Duty to Preserve Documents in Litigation

Parties have a duty to persevere evidence, including electronically stored information. Daynight, LLC v. Mobilight, Inc., 2011 UT App 28, ¶ 3, 248 P.3d 1010, 1012 (finding the district court did not abuse its discretion in granting a default judgement where evidence was destroyed). Once a party reasonably anticipates litigation, documents relevant or which may be relevant should not be destroyed. A “litigation hold” should be put in place to preserve evidence and prevent potential sanctions. Courts have found that beyond the litigation hold, counsel for parties “must oversee compliance with the litigation hold, monitoring the party’s efforts to retain and produce the relevant documents.” Zubulake v. UBS Warburg LLC, 229 F.R.D. 422, 432 (S.D.N.Y. 2004) (outlining steps that counsel must take to preserve documents (1) issue a litigation hold; (2) communicate with key players instructing them to preserve documents; (3) instruct all employees to produce electronic copies of their relevant active files; and (4) make sure that backups are identified and safely stored.)

Given the number of electronic communications, having a document management plan which regularly deletes files, including email, voicemail, and text messages is common. Deleting text messages and voicemails, is not only common but often necessary given the memory limitations on mobile devices. When litigation is reasonably pending, parties must take steps to locate, store, and preserve documents. It is possible that files will need to be preserved from mobile devices so that they can be deleted off of the device to allow the user to continue to use the device. Deleting files should only be done once a backup file has been made, and only when absolutely necessary.

Sample Document Retention Policy (EXAMPLE ONLY)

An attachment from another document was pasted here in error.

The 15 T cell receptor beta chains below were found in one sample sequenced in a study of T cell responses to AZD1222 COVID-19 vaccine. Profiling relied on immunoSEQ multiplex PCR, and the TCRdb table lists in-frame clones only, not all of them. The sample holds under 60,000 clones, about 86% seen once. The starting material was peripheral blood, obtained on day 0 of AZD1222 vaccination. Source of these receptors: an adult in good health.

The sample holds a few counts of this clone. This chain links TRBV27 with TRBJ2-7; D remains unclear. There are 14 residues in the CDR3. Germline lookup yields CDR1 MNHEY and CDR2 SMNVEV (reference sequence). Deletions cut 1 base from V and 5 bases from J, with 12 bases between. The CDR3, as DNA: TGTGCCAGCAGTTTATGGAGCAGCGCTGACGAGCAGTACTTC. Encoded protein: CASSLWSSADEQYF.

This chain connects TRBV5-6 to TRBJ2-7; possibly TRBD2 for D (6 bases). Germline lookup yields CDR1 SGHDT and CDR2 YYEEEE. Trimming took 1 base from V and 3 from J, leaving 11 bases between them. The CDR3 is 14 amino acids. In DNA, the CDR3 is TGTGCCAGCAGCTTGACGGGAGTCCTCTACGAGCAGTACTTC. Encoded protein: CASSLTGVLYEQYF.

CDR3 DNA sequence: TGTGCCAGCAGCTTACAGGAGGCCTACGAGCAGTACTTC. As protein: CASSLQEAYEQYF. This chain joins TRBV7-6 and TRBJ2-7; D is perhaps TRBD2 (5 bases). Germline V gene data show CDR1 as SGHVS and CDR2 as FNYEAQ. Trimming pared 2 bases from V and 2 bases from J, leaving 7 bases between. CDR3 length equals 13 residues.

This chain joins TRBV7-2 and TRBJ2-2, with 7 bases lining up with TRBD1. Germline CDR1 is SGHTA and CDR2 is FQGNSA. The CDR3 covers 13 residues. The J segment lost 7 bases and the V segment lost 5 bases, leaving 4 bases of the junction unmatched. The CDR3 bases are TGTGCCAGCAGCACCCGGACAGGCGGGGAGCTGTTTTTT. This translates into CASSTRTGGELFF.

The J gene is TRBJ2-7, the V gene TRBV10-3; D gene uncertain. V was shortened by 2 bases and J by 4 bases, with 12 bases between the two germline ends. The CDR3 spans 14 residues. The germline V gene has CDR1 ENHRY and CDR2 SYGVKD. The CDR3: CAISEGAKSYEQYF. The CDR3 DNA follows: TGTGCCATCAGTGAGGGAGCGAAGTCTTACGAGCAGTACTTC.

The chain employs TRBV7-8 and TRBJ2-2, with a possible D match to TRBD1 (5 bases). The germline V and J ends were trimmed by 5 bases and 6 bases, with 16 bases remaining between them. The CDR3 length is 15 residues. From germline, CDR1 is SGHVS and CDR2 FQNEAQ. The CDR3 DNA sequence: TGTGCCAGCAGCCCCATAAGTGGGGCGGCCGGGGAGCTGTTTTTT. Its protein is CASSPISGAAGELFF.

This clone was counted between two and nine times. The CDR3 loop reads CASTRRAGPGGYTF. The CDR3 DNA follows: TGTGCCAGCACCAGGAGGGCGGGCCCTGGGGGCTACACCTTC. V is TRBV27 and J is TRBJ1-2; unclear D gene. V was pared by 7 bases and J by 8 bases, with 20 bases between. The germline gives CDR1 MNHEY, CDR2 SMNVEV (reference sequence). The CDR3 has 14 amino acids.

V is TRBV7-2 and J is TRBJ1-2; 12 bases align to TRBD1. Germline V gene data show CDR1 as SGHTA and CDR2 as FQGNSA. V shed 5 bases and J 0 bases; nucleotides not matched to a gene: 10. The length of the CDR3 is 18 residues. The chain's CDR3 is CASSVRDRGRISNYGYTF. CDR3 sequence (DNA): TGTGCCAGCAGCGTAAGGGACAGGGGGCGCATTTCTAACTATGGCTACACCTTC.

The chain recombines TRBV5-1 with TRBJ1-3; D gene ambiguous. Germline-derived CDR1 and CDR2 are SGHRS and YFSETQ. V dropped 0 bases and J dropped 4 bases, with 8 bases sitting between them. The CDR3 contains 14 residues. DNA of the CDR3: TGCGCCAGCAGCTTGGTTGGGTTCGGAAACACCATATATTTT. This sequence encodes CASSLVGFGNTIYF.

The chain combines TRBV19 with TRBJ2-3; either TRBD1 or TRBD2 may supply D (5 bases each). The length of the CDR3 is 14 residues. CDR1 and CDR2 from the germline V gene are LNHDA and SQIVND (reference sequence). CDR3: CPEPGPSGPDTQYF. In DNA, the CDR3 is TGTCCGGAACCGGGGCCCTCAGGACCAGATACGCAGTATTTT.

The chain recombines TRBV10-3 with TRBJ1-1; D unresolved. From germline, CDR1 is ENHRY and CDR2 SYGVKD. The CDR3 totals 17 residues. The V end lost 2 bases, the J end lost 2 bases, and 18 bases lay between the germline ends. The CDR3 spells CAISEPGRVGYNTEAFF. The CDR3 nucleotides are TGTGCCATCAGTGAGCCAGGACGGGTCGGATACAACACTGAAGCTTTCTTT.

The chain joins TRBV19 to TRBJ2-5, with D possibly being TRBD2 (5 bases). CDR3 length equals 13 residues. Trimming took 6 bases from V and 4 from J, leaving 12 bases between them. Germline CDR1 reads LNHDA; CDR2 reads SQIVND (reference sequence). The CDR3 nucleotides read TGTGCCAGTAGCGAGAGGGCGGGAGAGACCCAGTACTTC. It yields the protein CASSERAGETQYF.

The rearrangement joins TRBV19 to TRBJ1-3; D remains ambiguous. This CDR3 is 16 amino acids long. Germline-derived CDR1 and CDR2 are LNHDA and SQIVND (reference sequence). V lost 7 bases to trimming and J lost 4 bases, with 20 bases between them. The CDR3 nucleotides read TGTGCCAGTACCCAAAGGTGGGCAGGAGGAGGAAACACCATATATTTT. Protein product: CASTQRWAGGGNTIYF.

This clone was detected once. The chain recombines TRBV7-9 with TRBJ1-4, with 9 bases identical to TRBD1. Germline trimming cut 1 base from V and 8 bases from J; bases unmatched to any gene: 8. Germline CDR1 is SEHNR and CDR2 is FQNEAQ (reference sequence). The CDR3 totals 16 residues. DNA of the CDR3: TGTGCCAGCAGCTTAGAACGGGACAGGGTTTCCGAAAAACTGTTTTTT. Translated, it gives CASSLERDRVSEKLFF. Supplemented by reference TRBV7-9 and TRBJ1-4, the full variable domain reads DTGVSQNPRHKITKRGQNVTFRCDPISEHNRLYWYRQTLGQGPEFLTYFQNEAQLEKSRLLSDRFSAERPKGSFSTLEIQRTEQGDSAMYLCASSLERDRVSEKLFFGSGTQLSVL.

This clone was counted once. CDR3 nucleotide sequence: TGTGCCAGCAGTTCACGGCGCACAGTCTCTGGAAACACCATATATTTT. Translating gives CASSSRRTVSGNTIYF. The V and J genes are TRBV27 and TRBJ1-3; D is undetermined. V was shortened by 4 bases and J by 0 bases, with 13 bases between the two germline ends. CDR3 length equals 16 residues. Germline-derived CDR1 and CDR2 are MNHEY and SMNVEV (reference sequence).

In order to adequately protect and preserve the records of COMPANY, the following policies and procedures govern the retention and deletion of documents:

  1. This policy applies to all document, files, and communications, including but not limited to emails, text messages, voicemail, cloud based files, backups and other electronic files (hereinafter “Documents”).
  2. Documents shall be routinely destroyed in accordance with the attached schedule, unless notice has been provided that a litigation hold is in place.
  3. Litigation Hold. In the event of a litigation hold, Documents shall not be deleted without prior approval by _______.

Practice Pointers

  1. Develop a document retention plan, including how documents will be preserved when litigation is reasonably anticipated.
  2. Make sure that the key players in the litigation are aware that they have a duty to preserve documents.
  3. Take reasonable efforts to locate, identify, and safeguard documents, files, and backups.
  4. It may be necessary to have multiple backups.
  5. Counsel should send out a spoliation letter to clients outlining the full range of documents and files that need to be preserved, email, voicemail, text messages, and social media data.
  6. When in doubt, keep it.
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